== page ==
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OFF THE WIRE

  • 2001-12-20
SINISTER BEEF: In the first 10 months of this year tons of beef and beef products were imported to Latvia from Austria, which has had one confirmed case of mad-cow disease. The Latvian border sanitary inspectorate reported that a total of 193 tons of beef, 43 kilos of meat and 444 tons of meat subproducts, of which 413 tons were beef products, were imported to Latvia from Austria up to the end of October. The Latvian food and veterinary service imposed a ban on animal and meat product imports from Austria only on Dec. 17, despite the fact that information about a mad-cow case in Austria appeared a week earlier. Latvia had already banned all cow, sheep, goat and their product imports from 20 countries - Finland, Belgium, France, the Netherlands, Italy, Denmark, Luxembourg, Portugal, Great Britain, Ireland, Spain, Germany, the Czech Republic, Slovakia, Slovenia, Switzerland, Liechtenstein, Kuwait, Japan and Greece.

WANNA RIDE? Latvia's Porsche automobile importer Baltijas Sporta Auto has sold 30 Porsches in the Baltics during its first year of operation, reported the company. This included 14 of the Porsche 911 series and 16 Porsche Boxters. Twenty agreements have already been signed with potential buyers of Porsche's Cayene model in 2002, and an order has been placed for a Porsche 911. With the new Porsche Cayene coming onto the market next year, Baltijas Sporta Auto plans to open a new showroom and Porsche center in Riga. The Baltic Porsche representative was established in early December 2000.

GIVEN LEAVE: The Latvian Parliament Dec. 13 voted to relieve Einars Repse of his post of president at the Bank of Latvia as of Dec. 21. The lawmakers are likely to consider at their next meeting Dec. 20 appointing a successor to Repse, who resigned before his term in office expired in order to enter politics and establish the New Time party. Repse, who has headed the central bank since 1991 and achieved huge popularity for presiding over the successful introduction of Latvia's currency, the lat, is currently on vacation from the bank until Dec. 21. Currently the only person who has been formally nominated to succeed him is the bank's vice president, Ilmars Rimsevics.

NEW YEAR, NEW RULES: Under an amendment to the tobacco excise tax law, only tobacco products marked with new revenue stamps can be sold in Estonia from Jan. 1. A ban on the import of tobacco products with old stamps took effect July 1, the Estonian customs office reported. Unlike the old stamps, the new stamps carry the maximum retail price of cigarettes which the importer orders to be printed on the stamp. Stamps of cigars and cigarillos carry information about the category of stamp and the number of products in the packaging, and stamps of pipe tobacco and snuff have information about the category of stamp and the quantity in grams. In addition, the stamps will have a code which enables authorities to identify to whom and when the customs office has issued the stamps, and a number of security elements to prevent counterfeiting.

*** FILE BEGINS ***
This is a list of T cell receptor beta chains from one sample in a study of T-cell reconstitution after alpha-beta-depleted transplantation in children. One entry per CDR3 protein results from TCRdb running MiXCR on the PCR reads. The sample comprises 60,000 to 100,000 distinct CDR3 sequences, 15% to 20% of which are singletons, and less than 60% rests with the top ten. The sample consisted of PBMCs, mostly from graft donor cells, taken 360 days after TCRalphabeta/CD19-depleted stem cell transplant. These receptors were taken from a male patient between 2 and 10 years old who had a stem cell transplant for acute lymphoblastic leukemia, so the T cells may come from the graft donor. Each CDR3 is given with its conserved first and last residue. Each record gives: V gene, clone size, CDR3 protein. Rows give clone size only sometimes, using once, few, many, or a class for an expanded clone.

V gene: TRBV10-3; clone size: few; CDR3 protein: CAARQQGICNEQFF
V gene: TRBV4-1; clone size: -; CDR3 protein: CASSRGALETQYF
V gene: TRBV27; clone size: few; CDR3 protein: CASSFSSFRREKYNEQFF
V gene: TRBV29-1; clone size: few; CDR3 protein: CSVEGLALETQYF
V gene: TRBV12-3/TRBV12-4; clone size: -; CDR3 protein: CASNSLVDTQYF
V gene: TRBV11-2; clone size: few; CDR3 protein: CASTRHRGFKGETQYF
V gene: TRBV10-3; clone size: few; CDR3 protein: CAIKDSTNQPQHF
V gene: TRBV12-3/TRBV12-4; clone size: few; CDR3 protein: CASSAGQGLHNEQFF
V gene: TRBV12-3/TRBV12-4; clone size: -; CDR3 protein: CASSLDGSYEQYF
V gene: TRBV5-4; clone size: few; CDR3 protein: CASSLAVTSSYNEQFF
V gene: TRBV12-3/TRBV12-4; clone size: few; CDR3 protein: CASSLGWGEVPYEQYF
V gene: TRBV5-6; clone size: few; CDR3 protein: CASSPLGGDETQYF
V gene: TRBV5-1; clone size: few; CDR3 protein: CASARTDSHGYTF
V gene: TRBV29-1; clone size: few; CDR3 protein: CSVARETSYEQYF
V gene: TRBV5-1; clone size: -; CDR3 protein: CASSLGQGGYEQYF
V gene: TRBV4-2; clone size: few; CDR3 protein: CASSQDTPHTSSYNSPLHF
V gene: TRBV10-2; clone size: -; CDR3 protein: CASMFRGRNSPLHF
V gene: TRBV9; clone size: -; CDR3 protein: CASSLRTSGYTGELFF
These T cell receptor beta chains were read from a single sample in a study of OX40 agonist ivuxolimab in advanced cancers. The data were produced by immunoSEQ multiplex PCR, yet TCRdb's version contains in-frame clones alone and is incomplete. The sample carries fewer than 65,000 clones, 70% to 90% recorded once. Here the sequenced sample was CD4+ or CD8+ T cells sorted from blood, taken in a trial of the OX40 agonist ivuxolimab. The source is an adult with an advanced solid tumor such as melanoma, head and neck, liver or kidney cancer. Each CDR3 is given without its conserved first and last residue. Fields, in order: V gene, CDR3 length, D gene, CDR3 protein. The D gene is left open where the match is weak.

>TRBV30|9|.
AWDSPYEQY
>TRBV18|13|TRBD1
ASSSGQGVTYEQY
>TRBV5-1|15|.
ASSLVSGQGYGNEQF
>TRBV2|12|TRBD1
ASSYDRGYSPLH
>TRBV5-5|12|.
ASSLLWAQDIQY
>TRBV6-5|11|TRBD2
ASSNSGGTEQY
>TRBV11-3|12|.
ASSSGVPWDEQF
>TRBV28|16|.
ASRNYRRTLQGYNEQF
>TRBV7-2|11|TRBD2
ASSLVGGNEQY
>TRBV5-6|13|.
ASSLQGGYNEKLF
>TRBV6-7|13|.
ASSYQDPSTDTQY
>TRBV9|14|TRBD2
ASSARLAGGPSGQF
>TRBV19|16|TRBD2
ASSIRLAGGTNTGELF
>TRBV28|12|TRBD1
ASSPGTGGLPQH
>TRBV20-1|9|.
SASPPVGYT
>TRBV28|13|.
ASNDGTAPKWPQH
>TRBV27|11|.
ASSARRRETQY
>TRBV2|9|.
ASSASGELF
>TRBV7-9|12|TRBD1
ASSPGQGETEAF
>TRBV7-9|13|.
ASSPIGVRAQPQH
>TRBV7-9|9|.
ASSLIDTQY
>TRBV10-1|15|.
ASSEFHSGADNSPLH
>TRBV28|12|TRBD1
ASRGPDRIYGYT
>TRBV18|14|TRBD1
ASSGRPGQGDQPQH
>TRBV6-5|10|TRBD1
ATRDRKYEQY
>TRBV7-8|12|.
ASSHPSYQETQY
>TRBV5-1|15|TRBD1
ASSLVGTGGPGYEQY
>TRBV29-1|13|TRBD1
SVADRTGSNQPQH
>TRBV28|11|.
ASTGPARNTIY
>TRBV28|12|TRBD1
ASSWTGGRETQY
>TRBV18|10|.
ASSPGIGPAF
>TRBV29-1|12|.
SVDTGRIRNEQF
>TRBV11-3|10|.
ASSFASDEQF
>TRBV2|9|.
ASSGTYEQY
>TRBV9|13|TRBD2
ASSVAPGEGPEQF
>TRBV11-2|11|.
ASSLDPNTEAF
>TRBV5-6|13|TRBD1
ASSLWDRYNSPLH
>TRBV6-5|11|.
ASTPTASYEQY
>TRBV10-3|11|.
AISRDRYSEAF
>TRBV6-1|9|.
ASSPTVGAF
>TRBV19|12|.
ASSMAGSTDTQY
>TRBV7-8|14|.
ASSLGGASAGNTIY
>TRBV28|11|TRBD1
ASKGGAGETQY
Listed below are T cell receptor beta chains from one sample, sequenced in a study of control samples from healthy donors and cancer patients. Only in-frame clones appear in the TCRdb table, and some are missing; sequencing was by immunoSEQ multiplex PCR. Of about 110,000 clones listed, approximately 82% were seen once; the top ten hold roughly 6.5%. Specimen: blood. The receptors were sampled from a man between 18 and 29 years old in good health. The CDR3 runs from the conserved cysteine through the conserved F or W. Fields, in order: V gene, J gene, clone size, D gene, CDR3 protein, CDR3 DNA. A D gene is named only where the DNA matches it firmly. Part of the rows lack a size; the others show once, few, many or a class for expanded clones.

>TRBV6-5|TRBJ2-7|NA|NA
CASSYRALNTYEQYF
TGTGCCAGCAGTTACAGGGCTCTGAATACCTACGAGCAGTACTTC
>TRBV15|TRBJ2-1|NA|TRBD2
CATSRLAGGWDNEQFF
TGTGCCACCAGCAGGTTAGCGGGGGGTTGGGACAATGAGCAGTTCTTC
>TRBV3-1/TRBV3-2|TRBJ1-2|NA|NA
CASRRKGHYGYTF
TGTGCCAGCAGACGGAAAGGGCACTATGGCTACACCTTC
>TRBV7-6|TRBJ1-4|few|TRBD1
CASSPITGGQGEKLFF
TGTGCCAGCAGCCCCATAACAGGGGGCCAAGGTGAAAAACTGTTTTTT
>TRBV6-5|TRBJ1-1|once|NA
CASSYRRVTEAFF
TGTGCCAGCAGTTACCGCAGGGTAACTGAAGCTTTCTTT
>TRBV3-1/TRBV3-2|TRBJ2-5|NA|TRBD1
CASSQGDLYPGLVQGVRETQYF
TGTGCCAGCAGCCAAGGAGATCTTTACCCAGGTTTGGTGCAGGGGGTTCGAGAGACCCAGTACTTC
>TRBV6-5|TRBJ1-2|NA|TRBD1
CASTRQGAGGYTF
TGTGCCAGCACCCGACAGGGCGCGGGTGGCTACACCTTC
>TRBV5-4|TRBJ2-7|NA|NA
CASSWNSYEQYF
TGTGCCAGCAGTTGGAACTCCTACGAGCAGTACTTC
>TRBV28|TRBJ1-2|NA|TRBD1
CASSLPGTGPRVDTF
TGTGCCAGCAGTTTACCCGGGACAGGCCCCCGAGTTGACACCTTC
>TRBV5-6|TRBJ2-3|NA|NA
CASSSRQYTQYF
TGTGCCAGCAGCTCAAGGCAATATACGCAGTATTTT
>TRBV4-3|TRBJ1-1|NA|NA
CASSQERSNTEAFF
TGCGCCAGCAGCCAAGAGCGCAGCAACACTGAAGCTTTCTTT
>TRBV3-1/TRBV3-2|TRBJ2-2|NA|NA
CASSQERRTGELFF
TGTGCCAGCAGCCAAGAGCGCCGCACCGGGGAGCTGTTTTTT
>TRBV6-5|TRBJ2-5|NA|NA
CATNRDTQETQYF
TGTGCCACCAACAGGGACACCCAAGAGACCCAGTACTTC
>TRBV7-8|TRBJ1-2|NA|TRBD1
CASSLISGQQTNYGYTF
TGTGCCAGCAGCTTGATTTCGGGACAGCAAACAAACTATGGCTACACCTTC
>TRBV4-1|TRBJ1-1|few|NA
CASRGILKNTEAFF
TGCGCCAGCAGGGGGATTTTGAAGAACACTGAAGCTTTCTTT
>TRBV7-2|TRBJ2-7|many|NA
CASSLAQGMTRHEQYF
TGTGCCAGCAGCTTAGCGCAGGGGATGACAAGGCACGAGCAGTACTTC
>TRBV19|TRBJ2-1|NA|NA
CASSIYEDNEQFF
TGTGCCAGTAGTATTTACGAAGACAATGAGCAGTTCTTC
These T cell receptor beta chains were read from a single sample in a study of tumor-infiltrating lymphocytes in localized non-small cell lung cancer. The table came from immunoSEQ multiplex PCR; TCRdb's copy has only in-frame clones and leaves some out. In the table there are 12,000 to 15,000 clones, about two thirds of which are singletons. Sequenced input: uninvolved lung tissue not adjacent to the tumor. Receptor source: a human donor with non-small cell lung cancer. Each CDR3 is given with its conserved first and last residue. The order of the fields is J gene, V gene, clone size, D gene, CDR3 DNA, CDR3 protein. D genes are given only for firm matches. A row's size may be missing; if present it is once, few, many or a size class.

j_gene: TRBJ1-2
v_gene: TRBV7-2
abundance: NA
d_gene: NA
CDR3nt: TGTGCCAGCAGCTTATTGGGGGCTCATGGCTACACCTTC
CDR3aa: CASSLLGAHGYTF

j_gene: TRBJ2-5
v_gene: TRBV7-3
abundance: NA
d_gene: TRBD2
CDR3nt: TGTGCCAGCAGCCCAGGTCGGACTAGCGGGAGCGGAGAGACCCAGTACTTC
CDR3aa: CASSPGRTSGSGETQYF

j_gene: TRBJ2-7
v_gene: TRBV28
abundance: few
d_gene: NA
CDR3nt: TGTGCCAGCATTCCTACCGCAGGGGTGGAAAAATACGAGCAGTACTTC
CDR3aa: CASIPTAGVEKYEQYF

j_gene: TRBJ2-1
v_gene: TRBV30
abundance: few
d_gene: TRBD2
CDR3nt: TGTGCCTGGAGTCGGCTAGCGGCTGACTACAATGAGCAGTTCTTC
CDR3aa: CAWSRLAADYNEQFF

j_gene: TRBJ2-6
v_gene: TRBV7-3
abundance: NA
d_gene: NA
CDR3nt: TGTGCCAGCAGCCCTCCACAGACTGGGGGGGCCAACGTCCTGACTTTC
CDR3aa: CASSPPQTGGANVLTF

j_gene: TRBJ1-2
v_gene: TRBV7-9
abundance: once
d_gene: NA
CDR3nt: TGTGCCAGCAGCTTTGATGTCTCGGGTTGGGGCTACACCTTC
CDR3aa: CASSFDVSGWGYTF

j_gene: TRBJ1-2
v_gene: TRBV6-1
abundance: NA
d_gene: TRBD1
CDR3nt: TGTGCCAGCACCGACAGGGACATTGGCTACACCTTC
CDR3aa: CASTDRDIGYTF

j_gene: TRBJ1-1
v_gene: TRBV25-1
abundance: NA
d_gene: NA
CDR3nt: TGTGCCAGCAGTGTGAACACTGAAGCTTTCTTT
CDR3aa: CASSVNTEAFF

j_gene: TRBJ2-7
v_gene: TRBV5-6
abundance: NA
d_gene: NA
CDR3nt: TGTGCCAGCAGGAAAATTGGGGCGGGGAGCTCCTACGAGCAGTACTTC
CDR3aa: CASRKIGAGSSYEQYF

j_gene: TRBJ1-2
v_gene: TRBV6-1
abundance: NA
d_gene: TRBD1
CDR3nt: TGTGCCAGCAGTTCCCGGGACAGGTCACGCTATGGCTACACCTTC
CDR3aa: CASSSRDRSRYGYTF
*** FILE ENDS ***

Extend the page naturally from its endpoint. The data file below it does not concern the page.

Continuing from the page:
INSURERS LICK WOUNDS: Foreign insurance companies are counting their losses after 59 tons of oil spilled into the Baltic Sea during an accident at Lithuania's Butinge crude oil terminal on Nov. 23, the daily newspaper Lietuvos Rytas reported Dec. 14. Among Mazeikiu Nafta and Butinge's insurers is the Lithuanian insurance firm Finalas, a member of the international group AON, according to the paper. Tadas Augustauskas, head of Mazeikiu Nafta's information office, said the oil group's insurers included around 10 foreign companies. Butinge has third-party liability coverage, amounting to $50 million for the terminal's onshore facilities and $150 million for the offshore section. The terminal also has asset insurance coverage of $233 million, as well as coverage against termination of operations and loss of profits, the amount of which depends on the company's projected results.

RATES STAY UNCHANGED: Lithuania's state-owned natural gas distributor Lietuvos Dujos, currently preparing for privatization, will not raise natural gas prices for consumers in the first half of the coming year, officials said. The management of Lietuvos Dujos decided on Dec. 14 to leave the current prices unchanged for the first six months of 2002, said Jurgis Gliaubertas, chairman of the board. Preliminary estimates show that Lietuvos Dujos should not suffer losses because of its decision to leave prices unchanged although Russia's gas giant Gazprom has slightly raised the price of its natural gas supplied to the Lithuanian company. Lietuvos Dujos will pay the Russian supplier $80 per 1,000 cubic meters next year, up from the current price of $76 per 1,000 cubic meters. The Lithuanian company, however, will only pay this new price during the first half of 2002, after which the price will be based on petroleum product prices in the Lithuanian market. Lietuvos Dujos is to buy 450 million cubic meters of gas next year. It will sell gas only to consumers using less than 15 million cubic meters of gas annually.

BULK WAREHOUSE: Bega, a private stevedoring company, said it completed the construction of the largest bulk fertilizer warehouse in the Lithuanian Baltic Sea port of Klaipeda this week. The warehouse with a capacity of 60,000 tons cost the company 12 million litas ($3 million). Aloyzas Kuzmarskis, managing director of Bega, said the company now had one of the largest bulk fertilizer terminals on the eastern Baltic coast with a total capacity of 100,000 tons. The stevedoring company is able to handle around 14,000 tons of bulk fertilizers every 24 hours. Bega handles and provides warehousing services for dry and liquid fertilizers, cement, timber and other cargoes. The annual volume of cargo handled by the company is expected to reach over 2 million tons in 2001. It anticipates an annual profit of around 2 million litas this year.